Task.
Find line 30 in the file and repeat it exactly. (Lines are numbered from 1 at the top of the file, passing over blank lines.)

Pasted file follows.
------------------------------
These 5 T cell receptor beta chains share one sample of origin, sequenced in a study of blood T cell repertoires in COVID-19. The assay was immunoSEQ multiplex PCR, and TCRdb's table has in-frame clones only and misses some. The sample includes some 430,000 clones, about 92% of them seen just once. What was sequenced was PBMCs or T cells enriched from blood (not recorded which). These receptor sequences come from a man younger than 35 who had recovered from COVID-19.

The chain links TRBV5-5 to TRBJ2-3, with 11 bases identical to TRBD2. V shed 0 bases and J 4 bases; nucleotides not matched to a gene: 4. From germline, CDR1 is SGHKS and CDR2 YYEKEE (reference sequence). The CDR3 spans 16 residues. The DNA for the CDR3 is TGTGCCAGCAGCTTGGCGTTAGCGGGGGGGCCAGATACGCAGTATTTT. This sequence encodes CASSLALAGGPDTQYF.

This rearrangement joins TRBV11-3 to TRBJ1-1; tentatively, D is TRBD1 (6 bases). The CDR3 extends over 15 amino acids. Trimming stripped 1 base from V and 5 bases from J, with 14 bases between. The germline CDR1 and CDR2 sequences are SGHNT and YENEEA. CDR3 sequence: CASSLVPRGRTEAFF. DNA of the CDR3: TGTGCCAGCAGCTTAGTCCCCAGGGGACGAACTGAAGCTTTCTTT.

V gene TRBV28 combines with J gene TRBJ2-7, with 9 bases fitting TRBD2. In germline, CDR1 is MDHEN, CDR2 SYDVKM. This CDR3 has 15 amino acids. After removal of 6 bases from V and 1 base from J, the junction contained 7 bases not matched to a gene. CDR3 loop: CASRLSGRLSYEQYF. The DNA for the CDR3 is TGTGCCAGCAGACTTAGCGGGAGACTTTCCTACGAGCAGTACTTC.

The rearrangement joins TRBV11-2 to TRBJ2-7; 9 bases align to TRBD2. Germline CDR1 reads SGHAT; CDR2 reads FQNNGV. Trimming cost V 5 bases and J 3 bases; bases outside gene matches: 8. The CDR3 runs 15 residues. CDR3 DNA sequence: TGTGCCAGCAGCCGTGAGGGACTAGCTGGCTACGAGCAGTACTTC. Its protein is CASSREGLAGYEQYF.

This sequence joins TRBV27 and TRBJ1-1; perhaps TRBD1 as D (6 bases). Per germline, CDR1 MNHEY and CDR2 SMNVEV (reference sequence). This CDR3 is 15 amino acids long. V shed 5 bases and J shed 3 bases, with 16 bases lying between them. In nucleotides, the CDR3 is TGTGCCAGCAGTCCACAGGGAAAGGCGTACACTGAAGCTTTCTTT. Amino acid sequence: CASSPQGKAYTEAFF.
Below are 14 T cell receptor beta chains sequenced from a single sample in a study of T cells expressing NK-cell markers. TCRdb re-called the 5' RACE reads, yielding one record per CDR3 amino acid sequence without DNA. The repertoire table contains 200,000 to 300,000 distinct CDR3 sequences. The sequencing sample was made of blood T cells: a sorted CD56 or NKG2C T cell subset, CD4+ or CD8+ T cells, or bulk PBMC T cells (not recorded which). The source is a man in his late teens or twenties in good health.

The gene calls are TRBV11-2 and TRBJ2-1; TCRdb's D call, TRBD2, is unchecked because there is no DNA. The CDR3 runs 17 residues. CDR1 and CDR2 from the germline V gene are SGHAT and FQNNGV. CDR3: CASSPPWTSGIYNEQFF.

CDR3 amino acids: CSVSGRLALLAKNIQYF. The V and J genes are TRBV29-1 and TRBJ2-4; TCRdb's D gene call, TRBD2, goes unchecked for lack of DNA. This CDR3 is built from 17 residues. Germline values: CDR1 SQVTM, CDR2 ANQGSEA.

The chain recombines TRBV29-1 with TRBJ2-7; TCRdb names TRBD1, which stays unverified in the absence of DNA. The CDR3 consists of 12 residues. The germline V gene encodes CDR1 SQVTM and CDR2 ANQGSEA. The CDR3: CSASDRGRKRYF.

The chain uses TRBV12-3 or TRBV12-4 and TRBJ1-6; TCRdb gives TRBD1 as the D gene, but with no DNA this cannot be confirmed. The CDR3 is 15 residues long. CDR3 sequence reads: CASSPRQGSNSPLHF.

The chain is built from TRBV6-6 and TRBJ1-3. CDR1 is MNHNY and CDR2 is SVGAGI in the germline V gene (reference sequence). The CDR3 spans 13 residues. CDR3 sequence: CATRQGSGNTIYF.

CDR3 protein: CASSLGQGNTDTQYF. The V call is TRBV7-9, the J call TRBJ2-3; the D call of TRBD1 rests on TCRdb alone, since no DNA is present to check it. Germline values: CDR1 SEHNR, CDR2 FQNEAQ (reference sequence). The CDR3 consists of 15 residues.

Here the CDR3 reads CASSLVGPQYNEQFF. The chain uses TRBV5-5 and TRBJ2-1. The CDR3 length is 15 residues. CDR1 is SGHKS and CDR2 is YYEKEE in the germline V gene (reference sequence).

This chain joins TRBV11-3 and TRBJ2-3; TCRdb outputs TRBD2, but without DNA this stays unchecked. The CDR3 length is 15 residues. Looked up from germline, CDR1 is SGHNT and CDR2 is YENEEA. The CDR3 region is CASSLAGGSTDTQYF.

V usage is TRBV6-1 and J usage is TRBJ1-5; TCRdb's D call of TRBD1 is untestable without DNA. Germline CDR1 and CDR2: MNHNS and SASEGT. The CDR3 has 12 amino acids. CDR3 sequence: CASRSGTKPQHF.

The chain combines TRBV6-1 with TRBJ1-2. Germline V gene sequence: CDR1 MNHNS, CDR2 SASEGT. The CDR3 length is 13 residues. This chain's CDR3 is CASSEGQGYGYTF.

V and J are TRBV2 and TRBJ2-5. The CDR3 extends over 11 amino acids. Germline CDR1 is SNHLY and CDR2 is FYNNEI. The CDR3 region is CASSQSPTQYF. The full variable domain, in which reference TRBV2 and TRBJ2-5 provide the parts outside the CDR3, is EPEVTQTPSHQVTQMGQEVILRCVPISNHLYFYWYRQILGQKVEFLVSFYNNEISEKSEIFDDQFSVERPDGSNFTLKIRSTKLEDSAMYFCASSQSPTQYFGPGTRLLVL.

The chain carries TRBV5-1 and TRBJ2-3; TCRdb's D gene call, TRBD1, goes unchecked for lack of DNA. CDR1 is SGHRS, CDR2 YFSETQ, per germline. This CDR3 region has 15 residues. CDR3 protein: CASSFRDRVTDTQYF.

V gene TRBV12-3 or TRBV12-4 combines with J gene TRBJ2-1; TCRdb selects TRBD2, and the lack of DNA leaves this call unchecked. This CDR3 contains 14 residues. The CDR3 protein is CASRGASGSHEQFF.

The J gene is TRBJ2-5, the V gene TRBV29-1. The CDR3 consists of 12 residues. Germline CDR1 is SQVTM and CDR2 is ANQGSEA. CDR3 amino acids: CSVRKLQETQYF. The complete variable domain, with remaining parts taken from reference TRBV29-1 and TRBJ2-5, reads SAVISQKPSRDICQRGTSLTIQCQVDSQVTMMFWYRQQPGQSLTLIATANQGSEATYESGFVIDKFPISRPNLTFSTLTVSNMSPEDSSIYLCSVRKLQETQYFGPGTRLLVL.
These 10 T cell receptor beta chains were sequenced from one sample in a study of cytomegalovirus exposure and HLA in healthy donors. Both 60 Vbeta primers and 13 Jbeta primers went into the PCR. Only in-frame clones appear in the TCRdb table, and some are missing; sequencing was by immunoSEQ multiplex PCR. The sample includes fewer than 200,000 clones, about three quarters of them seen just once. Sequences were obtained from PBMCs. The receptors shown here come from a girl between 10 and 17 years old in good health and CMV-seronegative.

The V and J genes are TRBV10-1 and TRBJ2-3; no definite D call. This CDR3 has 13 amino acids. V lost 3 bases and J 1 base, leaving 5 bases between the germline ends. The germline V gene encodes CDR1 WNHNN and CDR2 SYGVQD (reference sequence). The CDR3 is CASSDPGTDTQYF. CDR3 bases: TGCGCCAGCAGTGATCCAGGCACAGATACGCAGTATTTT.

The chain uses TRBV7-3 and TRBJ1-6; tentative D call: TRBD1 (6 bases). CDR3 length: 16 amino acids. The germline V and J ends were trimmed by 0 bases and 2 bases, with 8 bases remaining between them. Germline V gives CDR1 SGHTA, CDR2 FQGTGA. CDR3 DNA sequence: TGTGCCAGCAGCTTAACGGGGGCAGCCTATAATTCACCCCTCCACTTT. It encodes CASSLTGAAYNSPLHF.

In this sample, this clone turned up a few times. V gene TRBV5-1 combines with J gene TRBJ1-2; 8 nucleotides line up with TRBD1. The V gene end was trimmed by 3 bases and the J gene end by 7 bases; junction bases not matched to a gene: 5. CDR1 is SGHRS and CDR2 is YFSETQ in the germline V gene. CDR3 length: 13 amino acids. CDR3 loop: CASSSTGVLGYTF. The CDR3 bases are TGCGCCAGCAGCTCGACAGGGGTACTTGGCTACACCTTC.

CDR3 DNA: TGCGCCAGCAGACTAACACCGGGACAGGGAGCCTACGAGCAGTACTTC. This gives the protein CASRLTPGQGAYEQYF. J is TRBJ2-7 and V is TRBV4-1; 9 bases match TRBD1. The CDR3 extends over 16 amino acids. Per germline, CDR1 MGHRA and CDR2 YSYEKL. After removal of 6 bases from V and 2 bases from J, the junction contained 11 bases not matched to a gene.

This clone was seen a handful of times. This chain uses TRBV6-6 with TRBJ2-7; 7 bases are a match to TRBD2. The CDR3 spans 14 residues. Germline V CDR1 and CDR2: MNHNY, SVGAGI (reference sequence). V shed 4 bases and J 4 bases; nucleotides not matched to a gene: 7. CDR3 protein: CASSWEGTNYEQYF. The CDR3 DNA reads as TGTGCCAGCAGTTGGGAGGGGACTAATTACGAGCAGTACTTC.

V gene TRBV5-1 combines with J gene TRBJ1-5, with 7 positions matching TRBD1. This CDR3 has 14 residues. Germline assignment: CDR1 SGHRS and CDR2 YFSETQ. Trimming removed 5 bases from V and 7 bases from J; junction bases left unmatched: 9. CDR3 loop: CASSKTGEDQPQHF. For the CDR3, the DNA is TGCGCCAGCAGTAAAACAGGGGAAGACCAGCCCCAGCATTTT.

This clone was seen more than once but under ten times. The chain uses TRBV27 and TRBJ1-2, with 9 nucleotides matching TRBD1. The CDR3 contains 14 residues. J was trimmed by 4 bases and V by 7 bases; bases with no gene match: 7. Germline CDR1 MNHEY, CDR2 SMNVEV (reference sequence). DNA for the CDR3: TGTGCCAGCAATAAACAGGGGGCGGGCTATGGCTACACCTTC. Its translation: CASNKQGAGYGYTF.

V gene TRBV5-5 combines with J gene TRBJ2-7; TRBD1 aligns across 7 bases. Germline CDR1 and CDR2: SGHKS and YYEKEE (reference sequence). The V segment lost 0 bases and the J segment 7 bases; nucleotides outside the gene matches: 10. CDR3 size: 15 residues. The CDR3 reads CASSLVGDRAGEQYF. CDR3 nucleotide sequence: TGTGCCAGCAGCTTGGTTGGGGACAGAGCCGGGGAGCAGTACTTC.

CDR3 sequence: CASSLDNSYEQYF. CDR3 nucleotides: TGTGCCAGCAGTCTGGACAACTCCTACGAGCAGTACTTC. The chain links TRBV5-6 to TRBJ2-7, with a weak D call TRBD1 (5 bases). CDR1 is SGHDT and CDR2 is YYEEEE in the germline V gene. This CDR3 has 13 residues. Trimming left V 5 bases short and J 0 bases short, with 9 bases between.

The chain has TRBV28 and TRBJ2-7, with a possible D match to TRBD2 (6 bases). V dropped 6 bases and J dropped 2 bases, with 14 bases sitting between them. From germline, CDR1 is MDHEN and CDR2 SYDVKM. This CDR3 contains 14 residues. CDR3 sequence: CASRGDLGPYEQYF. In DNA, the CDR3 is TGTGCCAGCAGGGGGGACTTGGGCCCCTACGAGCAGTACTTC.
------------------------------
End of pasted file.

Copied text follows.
V gene TRBV5-5 combines with J gene TRBJ2-7; TRBD1 aligns across 7 bases. Germline CDR1 and CDR2: SGHKS and YYEKEE (reference sequence). The V segment lost 0 bases and the J segment 7 bases; nucleotides outside the gene matches: 10. CDR3 size: 15 residues. The CDR3 reads CASSLVGDRAGEQYF. CDR3 nucleotide sequence: TGTGCCAGCAGCTTGGTTGGGGACAGAGCCGGGGAGCAGTACTTC.